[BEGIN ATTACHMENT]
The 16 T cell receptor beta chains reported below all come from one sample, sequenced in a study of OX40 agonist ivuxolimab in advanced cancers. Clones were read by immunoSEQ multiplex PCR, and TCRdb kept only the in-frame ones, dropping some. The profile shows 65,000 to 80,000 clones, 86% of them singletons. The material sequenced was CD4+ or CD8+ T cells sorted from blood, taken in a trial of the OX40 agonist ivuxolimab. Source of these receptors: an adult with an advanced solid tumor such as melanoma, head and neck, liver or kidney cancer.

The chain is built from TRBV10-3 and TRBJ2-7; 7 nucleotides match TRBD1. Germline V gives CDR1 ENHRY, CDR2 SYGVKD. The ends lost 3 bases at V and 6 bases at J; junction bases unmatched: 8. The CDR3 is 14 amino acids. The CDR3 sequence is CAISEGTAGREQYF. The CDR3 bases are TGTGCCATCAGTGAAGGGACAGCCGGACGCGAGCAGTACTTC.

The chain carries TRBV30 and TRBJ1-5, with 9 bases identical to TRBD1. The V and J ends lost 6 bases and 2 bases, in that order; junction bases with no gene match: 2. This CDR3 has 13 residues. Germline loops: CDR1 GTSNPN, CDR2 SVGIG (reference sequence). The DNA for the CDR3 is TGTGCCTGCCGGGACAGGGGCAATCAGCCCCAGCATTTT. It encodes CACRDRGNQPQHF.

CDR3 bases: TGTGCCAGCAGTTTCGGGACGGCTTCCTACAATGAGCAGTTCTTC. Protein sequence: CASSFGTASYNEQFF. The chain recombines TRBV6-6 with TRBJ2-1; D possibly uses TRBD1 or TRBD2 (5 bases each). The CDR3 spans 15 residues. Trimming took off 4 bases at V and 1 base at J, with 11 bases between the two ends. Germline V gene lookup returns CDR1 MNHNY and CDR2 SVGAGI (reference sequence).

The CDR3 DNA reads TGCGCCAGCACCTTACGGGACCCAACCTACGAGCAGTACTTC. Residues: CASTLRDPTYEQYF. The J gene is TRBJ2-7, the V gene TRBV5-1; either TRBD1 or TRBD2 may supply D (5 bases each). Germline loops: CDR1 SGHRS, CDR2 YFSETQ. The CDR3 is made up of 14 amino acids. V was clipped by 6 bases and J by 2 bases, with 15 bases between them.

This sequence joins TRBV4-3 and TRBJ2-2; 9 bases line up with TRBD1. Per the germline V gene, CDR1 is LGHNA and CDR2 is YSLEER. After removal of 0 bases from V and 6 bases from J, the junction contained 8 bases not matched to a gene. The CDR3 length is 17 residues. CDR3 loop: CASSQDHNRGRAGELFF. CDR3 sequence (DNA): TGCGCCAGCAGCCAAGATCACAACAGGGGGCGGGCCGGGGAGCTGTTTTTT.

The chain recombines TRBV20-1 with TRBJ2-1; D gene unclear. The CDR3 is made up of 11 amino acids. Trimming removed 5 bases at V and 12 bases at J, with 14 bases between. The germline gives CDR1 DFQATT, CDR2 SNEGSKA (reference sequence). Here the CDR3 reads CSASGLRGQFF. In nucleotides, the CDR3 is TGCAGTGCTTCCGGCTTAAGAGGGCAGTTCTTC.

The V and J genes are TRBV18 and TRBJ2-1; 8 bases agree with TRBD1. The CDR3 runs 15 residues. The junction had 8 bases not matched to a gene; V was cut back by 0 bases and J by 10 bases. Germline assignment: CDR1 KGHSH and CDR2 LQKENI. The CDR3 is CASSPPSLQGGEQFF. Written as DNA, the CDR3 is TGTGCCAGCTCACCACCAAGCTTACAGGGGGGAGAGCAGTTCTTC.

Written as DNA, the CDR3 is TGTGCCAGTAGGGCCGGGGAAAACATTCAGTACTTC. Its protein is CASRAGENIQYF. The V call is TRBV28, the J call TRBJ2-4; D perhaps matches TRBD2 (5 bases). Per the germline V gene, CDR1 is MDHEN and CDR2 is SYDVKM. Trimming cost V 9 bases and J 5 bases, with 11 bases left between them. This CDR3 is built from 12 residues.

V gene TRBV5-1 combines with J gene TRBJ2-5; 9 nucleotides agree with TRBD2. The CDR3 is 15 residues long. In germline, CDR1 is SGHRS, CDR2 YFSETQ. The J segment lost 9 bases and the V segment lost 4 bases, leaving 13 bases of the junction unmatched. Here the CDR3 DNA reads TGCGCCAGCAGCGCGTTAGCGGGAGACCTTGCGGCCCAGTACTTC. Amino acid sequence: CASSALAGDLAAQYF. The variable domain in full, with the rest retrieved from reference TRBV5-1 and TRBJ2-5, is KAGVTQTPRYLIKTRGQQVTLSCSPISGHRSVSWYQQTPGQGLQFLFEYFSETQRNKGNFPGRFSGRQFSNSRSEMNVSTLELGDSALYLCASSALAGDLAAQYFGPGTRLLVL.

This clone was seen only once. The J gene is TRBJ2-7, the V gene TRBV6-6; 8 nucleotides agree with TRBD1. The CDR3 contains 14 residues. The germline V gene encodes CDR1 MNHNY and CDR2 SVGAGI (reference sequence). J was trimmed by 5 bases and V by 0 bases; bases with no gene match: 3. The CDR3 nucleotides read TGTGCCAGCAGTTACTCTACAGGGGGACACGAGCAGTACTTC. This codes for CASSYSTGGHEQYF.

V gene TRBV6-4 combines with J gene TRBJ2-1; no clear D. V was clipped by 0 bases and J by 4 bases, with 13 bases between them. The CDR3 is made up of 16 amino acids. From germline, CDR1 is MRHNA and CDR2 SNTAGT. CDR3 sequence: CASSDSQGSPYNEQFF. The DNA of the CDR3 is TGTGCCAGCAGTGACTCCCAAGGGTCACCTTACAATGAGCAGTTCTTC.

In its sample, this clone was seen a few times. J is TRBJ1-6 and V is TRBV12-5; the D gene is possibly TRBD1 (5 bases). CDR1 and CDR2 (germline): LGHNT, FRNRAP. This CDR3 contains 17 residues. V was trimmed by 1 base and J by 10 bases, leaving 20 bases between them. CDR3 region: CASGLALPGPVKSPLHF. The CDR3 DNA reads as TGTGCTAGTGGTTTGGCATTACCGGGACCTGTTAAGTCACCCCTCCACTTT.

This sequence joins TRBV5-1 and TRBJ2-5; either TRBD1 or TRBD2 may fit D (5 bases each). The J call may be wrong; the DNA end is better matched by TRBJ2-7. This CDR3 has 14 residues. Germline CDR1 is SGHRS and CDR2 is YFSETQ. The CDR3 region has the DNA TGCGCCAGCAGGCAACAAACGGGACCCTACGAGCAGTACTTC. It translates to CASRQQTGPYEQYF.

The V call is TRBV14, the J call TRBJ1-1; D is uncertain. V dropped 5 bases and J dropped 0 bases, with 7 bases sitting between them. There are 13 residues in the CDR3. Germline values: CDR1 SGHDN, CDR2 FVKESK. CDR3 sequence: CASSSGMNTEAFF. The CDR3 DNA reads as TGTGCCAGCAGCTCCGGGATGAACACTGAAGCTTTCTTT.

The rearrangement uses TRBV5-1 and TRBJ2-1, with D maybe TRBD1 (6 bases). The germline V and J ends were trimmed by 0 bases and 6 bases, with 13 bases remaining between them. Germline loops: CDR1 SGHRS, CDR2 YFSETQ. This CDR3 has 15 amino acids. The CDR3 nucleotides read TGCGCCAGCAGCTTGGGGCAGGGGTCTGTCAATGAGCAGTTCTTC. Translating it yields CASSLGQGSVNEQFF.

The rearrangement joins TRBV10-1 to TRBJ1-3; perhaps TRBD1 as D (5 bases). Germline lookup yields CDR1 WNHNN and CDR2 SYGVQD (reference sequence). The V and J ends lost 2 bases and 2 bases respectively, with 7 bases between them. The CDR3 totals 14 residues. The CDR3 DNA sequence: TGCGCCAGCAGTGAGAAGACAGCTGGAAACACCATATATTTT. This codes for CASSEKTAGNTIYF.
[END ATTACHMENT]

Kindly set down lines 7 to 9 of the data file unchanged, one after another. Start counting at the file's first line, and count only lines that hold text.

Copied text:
The chain recombines TRBV20-1 with TRBJ2-1; D gene unclear. The CDR3 is made up of 11 amino acids. Trimming removed 5 bases at V and 12 bases at J, with 14 bases between. The germline gives CDR1 DFQATT, CDR2 SNEGSKA (reference sequence). Here the CDR3 reads CSASGLRGQFF. In nucleotides, the CDR3 is TGCAGTGCTTCCGGCTTAAGAGGGCAGTTCTTC.

The V and J genes are TRBV18 and TRBJ2-1; 8 bases agree with TRBD1. The CDR3 runs 15 residues. The junction had 8 bases not matched to a gene; V was cut back by 0 bases and J by 10 bases. Germline assignment: CDR1 KGHSH and CDR2 LQKENI. The CDR3 is CASSPPSLQGGEQFF. Written as DNA, the CDR3 is TGTGCCAGCTCACCACCAAGCTTACAGGGGGGAGAGCAGTTCTTC.

Written as DNA, the CDR3 is TGTGCCAGTAGGGCCGGGGAAAACATTCAGTACTTC. Its protein is CASRAGENIQYF. The V call is TRBV28, the J call TRBJ2-4; D perhaps matches TRBD2 (5 bases). Per the germline V gene, CDR1 is MDHEN and CDR2 is SYDVKM. Trimming cost V 9 bases and J 5 bases, with 11 bases left between them. This CDR3 is built from 12 residues.